• Introduction: This is all the housekeeping items that precede the actual content. For example, my introductions usually include a review of the agenda, introducing myself to the audience and vice versa, letting them know I’ll be providing slides and other resources after the workshop, and a brief icebreaker related to the topic.
  • Workshop content: Of course, this is the meat of the presentation–the information and exercises I put in place to achieve the stated goals. This gets a lot of brainstorming and reordering to make sure I present content in a logical manner. I also take care to intersperse the information with opportunities for interaction and activity. A good model to follow is: Introduce a concept, provide an example, then allow the audience to practice it in some way and discuss. Depending on the length of your workshop and the volume of information you share, this can be repeated several times throughout the main body of the presentation.
  • Conclusion: This is the bookend to the introduction, of course. I try to reserve time for a general review and for the audience to ask questions. Then, I either distribute an evaluation form or remind them to keep an eye on their email for a post-workshop survey, and share my contact info again on the last slide in case anyone wants to follow up on something they didn’t bring up during the workshop.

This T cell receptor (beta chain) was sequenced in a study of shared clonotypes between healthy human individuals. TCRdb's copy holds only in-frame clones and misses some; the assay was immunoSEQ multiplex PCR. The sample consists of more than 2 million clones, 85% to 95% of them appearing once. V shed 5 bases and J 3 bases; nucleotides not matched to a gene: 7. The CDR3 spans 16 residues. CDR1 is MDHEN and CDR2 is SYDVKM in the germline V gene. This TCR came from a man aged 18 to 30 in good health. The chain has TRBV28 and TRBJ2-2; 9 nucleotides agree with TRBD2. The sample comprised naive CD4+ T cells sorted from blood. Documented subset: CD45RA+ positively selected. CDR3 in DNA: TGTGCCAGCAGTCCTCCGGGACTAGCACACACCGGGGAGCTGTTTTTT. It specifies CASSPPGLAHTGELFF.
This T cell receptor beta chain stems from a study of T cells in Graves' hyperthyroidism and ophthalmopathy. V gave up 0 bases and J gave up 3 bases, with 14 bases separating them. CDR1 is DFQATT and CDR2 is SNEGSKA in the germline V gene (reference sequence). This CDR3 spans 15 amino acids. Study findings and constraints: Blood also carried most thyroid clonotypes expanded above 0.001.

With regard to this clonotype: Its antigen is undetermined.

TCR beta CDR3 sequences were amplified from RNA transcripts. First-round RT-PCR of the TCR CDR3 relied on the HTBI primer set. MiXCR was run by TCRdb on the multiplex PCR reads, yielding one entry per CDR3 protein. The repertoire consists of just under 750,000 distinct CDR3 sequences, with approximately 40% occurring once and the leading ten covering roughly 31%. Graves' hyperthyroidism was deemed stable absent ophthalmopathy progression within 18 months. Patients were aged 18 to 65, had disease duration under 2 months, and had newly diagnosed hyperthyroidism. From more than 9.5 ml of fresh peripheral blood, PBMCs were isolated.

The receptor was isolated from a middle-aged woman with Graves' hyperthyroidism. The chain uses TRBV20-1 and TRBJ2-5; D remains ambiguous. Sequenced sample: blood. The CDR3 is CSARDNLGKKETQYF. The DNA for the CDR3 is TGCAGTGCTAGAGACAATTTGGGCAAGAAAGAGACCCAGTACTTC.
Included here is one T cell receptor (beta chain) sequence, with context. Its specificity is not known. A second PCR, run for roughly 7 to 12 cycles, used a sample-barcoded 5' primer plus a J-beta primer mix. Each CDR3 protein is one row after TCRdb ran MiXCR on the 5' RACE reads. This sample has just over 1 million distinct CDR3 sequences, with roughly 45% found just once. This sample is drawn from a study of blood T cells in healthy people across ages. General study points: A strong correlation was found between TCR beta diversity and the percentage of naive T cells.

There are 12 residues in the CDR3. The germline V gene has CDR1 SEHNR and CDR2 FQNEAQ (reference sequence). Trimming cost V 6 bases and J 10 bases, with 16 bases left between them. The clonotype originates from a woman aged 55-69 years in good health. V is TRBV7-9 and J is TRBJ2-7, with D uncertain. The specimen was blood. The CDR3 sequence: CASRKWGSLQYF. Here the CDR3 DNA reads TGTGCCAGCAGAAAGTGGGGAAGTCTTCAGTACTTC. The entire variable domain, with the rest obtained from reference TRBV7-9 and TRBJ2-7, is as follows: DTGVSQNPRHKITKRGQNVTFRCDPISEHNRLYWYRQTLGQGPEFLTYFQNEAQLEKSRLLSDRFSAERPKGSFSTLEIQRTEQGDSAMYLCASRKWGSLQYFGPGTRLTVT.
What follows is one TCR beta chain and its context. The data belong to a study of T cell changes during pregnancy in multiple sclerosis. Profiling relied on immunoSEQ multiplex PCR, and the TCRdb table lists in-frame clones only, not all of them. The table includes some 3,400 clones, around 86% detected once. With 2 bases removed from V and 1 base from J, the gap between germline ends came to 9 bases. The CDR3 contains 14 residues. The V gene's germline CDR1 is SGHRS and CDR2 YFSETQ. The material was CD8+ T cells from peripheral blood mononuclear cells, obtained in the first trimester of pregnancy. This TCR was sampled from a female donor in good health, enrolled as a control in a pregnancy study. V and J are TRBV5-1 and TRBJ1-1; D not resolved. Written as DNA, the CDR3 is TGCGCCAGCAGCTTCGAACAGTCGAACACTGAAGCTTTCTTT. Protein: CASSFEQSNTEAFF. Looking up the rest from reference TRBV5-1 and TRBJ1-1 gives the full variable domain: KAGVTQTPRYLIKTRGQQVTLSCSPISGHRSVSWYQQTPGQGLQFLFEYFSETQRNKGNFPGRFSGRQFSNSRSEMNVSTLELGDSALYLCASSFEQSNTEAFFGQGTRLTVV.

The outline feeds into two subsequent steps: Allocating time and building visuals.

Step Three: Allocate Time

At this point, I like to put down approximate times for each section of my outline. So, if I’m preparing a three-hour workshop, I might dedicate 20-30 minutes to an introduction, 2 hours to the main content, and another 15-20  minutes to the conclusion. I like to aim for some breathing room in the schedule–either to conclude a little early, which everyone loves, or to accommodate conversation if the audience is particularly engaged.

It’s also important to include a break somewhere in the outline for a workshop of that length. I think anything shorter than an hour and a half probably doesn’t need a break in most cases.

Step Four: Build Visuals

My workshop outline serves as a guide for building visuals. I use either Powerpoint or Google Slides and have created a streamlined template that aligns with Collective Reach’s brand standards.